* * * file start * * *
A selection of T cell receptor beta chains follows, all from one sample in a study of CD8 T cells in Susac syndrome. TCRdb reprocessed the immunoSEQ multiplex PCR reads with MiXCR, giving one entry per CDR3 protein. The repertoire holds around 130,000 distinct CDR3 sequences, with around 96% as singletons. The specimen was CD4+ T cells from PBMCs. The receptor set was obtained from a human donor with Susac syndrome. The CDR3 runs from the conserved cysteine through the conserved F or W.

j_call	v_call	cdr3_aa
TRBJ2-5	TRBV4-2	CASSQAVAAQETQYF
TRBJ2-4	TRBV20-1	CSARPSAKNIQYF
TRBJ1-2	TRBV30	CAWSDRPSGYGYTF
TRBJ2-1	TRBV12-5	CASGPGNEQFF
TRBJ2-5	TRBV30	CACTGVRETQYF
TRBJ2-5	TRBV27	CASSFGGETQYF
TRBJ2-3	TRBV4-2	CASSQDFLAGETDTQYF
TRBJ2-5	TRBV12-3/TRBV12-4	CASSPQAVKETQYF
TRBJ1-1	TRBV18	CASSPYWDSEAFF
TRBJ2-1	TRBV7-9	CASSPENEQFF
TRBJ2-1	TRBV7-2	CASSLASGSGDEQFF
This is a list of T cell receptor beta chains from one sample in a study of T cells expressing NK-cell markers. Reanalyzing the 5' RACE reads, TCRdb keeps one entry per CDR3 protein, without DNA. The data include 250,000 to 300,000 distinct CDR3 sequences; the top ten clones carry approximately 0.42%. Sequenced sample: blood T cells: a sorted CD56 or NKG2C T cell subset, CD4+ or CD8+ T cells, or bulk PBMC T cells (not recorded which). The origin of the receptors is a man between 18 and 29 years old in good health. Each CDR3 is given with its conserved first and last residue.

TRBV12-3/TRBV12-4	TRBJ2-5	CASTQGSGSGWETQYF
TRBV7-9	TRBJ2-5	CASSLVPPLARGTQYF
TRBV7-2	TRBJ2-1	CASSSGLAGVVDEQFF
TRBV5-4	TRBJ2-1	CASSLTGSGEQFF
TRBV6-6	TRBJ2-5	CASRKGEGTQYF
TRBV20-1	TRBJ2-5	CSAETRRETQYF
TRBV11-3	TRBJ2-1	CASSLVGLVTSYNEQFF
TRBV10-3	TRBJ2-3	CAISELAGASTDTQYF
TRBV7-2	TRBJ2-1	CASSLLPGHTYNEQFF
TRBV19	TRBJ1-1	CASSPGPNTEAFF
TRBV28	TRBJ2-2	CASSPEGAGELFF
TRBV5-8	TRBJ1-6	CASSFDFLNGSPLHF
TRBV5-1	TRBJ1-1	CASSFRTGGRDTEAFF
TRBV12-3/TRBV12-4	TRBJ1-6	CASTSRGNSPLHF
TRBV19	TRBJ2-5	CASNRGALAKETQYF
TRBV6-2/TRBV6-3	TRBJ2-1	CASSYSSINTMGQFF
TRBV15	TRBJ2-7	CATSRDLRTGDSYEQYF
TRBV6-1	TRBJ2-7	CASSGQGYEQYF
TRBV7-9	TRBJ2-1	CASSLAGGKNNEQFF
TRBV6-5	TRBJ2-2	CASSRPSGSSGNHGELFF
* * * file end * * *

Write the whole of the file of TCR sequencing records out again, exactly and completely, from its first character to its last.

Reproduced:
A selection of T cell receptor beta chains follows, all from one sample in a study of CD8 T cells in Susac syndrome. TCRdb reprocessed the immunoSEQ multiplex PCR reads with MiXCR, giving one entry per CDR3 protein. The repertoire holds around 130,000 distinct CDR3 sequences, with around 96% as singletons. The specimen was CD4+ T cells from PBMCs. The receptor set was obtained from a human donor with Susac syndrome. The CDR3 runs from the conserved cysteine through the conserved F or W.

j_call	v_call	cdr3_aa
TRBJ2-5	TRBV4-2	CASSQAVAAQETQYF
TRBJ2-4	TRBV20-1	CSARPSAKNIQYF
TRBJ1-2	TRBV30	CAWSDRPSGYGYTF
TRBJ2-1	TRBV12-5	CASGPGNEQFF
TRBJ2-5	TRBV30	CACTGVRETQYF
TRBJ2-5	TRBV27	CASSFGGETQYF
TRBJ2-3	TRBV4-2	CASSQDFLAGETDTQYF
TRBJ2-5	TRBV12-3/TRBV12-4	CASSPQAVKETQYF
TRBJ1-1	TRBV18	CASSPYWDSEAFF
TRBJ2-1	TRBV7-9	CASSPENEQFF
TRBJ2-1	TRBV7-2	CASSLASGSGDEQFF
This is a list of T cell receptor beta chains from one sample in a study of T cells expressing NK-cell markers. Reanalyzing the 5' RACE reads, TCRdb keeps one entry per CDR3 protein, without DNA. The data include 250,000 to 300,000 distinct CDR3 sequences; the top ten clones carry approximately 0.42%. Sequenced sample: blood T cells: a sorted CD56 or NKG2C T cell subset, CD4+ or CD8+ T cells, or bulk PBMC T cells (not recorded which). The origin of the receptors is a man between 18 and 29 years old in good health. Each CDR3 is given with its conserved first and last residue.

TRBV12-3/TRBV12-4	TRBJ2-5	CASTQGSGSGWETQYF
TRBV7-9	TRBJ2-5	CASSLVPPLARGTQYF
TRBV7-2	TRBJ2-1	CASSSGLAGVVDEQFF
TRBV5-4	TRBJ2-1	CASSLTGSGEQFF
TRBV6-6	TRBJ2-5	CASRKGEGTQYF
TRBV20-1	TRBJ2-5	CSAETRRETQYF
TRBV11-3	TRBJ2-1	CASSLVGLVTSYNEQFF
TRBV10-3	TRBJ2-3	CAISELAGASTDTQYF
TRBV7-2	TRBJ2-1	CASSLLPGHTYNEQFF
TRBV19	TRBJ1-1	CASSPGPNTEAFF
TRBV28	TRBJ2-2	CASSPEGAGELFF
TRBV5-8	TRBJ1-6	CASSFDFLNGSPLHF
TRBV5-1	TRBJ1-1	CASSFRTGGRDTEAFF
TRBV12-3/TRBV12-4	TRBJ1-6	CASTSRGNSPLHF
TRBV19	TRBJ2-5	CASNRGALAKETQYF
TRBV6-2/TRBV6-3	TRBJ2-1	CASSYSSINTMGQFF
TRBV15	TRBJ2-7	CATSRDLRTGDSYEQYF
TRBV6-1	TRBJ2-7	CASSGQGYEQYF
TRBV7-9	TRBJ2-1	CASSLAGGKNNEQFF
TRBV6-5	TRBJ2-2	CASSRPSGSSGNHGELFF